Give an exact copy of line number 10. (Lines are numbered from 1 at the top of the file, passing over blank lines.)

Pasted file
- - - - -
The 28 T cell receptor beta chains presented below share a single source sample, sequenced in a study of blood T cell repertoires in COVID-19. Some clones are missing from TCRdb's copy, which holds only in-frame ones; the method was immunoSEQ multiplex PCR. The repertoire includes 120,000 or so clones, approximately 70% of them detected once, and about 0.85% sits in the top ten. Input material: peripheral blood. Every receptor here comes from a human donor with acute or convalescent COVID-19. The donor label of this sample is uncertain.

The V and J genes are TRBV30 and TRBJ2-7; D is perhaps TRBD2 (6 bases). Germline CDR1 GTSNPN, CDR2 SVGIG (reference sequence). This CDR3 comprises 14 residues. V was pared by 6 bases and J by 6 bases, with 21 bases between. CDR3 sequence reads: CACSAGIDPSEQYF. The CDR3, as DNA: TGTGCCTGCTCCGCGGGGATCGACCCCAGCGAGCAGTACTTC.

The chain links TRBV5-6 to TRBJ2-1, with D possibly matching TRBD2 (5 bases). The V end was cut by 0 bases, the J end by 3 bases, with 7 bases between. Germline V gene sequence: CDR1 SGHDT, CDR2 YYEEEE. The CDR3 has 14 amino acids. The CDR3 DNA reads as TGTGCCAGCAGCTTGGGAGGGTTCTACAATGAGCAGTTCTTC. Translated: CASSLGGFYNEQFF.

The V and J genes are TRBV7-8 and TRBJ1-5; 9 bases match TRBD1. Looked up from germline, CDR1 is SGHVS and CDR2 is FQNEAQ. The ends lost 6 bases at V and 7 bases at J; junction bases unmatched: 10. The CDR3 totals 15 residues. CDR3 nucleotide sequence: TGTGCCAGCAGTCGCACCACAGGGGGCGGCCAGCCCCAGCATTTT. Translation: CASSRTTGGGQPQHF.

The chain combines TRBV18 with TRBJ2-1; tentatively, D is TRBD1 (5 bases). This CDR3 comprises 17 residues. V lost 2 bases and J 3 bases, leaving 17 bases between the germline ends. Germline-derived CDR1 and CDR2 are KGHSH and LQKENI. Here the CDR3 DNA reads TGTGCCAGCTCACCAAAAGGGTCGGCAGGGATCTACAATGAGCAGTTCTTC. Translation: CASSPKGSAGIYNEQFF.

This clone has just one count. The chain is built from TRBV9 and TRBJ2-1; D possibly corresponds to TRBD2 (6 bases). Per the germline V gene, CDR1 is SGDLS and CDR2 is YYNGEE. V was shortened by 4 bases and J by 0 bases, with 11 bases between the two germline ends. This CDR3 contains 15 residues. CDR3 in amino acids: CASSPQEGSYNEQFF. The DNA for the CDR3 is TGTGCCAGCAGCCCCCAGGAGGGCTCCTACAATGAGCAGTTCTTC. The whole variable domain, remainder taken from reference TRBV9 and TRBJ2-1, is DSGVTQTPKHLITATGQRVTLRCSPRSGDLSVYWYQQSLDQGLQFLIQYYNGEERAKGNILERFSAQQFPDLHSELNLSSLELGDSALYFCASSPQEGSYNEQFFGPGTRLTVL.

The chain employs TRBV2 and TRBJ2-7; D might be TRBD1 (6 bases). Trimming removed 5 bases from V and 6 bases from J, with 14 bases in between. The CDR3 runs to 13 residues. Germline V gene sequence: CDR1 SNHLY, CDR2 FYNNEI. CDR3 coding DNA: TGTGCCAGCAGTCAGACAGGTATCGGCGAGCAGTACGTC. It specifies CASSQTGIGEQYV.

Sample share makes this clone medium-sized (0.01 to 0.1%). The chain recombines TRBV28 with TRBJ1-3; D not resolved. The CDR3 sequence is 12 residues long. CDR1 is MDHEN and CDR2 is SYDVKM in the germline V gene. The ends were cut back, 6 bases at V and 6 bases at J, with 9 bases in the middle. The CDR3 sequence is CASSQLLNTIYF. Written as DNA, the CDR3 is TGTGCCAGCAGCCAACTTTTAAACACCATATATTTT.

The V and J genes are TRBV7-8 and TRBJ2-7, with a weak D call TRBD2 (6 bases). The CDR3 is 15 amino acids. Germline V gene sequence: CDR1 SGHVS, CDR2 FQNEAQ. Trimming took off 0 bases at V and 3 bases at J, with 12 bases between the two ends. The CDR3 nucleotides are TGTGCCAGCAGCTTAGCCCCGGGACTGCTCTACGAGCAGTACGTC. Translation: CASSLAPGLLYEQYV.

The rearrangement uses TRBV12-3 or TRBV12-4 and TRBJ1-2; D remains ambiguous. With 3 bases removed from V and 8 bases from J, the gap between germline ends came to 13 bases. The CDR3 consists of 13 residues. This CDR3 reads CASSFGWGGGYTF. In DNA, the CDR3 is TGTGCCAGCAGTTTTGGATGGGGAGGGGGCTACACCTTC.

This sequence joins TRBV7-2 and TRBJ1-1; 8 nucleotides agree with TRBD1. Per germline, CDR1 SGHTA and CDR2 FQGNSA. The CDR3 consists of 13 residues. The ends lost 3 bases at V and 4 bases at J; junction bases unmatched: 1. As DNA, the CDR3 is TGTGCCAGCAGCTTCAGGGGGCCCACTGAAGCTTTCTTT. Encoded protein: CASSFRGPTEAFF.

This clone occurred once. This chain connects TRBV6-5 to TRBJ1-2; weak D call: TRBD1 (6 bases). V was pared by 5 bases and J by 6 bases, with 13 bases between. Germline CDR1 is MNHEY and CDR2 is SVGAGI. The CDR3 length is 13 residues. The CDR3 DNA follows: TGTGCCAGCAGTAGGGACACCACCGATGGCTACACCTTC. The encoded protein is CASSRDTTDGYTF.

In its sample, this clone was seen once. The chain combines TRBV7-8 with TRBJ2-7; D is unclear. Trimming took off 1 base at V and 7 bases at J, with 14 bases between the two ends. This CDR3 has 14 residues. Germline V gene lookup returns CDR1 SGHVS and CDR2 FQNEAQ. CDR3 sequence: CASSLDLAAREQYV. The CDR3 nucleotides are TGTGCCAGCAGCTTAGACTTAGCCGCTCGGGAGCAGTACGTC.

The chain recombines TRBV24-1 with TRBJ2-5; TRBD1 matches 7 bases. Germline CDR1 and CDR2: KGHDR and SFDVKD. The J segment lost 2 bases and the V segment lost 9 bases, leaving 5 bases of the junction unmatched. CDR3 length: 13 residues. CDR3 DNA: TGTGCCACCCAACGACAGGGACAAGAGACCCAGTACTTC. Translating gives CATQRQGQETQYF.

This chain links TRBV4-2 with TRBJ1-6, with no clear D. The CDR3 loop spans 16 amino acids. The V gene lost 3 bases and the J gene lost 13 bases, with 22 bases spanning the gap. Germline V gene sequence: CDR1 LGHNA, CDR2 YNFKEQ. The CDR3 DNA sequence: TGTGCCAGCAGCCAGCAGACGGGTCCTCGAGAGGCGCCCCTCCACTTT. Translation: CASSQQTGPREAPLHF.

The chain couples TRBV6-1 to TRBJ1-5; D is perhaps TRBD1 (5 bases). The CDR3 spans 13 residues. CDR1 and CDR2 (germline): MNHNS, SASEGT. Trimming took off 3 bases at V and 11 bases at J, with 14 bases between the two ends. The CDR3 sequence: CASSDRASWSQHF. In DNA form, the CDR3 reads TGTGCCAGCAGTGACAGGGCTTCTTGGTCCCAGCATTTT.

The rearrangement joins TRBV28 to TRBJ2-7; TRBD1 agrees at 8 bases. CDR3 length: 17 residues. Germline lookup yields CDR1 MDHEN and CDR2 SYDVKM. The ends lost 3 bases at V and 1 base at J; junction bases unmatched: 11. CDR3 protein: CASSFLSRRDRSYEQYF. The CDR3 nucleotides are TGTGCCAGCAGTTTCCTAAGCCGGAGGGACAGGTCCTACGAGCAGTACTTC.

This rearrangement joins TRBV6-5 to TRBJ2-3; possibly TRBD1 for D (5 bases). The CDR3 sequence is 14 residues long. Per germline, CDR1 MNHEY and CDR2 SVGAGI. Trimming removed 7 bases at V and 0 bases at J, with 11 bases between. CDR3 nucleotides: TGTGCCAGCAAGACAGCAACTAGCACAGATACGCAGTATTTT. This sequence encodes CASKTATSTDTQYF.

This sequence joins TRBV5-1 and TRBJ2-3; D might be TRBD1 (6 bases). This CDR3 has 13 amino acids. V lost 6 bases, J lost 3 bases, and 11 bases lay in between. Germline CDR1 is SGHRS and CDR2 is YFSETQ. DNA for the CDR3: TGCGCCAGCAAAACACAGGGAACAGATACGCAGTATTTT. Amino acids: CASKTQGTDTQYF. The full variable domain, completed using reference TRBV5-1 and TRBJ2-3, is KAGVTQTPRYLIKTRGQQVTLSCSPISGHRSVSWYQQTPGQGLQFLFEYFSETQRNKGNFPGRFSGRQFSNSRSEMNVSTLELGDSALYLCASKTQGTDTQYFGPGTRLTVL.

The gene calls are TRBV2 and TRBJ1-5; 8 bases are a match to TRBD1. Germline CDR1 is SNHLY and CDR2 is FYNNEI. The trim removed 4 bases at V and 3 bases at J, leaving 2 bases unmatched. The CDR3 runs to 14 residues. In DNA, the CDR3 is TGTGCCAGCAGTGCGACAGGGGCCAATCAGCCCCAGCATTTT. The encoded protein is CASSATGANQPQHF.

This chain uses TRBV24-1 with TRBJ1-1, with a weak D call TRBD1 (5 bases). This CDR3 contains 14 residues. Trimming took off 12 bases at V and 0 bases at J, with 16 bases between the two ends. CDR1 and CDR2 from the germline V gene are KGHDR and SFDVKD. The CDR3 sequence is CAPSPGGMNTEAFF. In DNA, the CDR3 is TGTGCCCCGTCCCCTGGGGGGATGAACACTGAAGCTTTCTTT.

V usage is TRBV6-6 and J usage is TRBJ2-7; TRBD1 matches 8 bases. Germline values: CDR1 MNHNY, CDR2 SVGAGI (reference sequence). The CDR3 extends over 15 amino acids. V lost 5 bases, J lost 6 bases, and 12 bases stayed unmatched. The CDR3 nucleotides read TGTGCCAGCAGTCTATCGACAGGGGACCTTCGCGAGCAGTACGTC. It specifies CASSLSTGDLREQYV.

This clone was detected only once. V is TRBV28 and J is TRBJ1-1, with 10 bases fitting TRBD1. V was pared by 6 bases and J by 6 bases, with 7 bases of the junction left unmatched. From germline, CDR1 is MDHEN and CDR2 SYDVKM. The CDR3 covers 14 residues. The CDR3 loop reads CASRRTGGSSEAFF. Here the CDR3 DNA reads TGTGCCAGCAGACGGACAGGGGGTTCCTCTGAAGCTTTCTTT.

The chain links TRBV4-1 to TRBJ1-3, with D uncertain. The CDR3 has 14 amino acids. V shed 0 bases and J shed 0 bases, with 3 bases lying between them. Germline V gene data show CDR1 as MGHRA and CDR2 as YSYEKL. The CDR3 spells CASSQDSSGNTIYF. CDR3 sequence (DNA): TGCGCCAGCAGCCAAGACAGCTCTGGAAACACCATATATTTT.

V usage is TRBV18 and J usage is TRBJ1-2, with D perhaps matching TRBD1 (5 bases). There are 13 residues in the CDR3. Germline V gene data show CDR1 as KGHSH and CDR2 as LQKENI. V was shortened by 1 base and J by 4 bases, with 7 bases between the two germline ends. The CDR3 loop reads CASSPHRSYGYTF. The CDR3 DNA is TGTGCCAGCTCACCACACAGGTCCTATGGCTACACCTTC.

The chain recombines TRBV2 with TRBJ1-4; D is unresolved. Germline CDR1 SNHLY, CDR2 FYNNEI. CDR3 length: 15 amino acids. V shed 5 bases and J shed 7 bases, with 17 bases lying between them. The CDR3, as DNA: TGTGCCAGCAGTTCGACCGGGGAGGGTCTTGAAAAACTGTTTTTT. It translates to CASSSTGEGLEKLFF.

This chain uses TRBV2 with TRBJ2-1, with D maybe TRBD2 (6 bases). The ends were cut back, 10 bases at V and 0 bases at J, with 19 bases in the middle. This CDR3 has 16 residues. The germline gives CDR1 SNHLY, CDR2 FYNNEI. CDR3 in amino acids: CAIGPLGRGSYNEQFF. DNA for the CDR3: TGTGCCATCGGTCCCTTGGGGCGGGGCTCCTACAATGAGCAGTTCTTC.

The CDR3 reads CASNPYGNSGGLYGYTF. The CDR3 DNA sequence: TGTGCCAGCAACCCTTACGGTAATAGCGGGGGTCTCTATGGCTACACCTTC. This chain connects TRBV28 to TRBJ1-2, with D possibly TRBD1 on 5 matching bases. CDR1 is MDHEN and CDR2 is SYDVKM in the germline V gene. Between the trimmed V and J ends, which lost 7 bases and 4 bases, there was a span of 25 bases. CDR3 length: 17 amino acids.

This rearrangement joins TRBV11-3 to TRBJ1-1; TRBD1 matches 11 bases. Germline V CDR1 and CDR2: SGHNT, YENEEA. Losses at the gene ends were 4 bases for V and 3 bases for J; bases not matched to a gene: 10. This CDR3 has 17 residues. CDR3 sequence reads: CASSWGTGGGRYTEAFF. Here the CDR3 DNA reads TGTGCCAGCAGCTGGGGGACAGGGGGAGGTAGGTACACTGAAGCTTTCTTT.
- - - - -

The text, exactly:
The rearrangement uses TRBV12-3 or TRBV12-4 and TRBJ1-2; D remains ambiguous. With 3 bases removed from V and 8 bases from J, the gap between germline ends came to 13 bases. The CDR3 consists of 13 residues. This CDR3 reads CASSFGWGGGYTF. In DNA, the CDR3 is TGTGCCAGCAGTTTTGGATGGGGAGGGGGCTACACCTTC.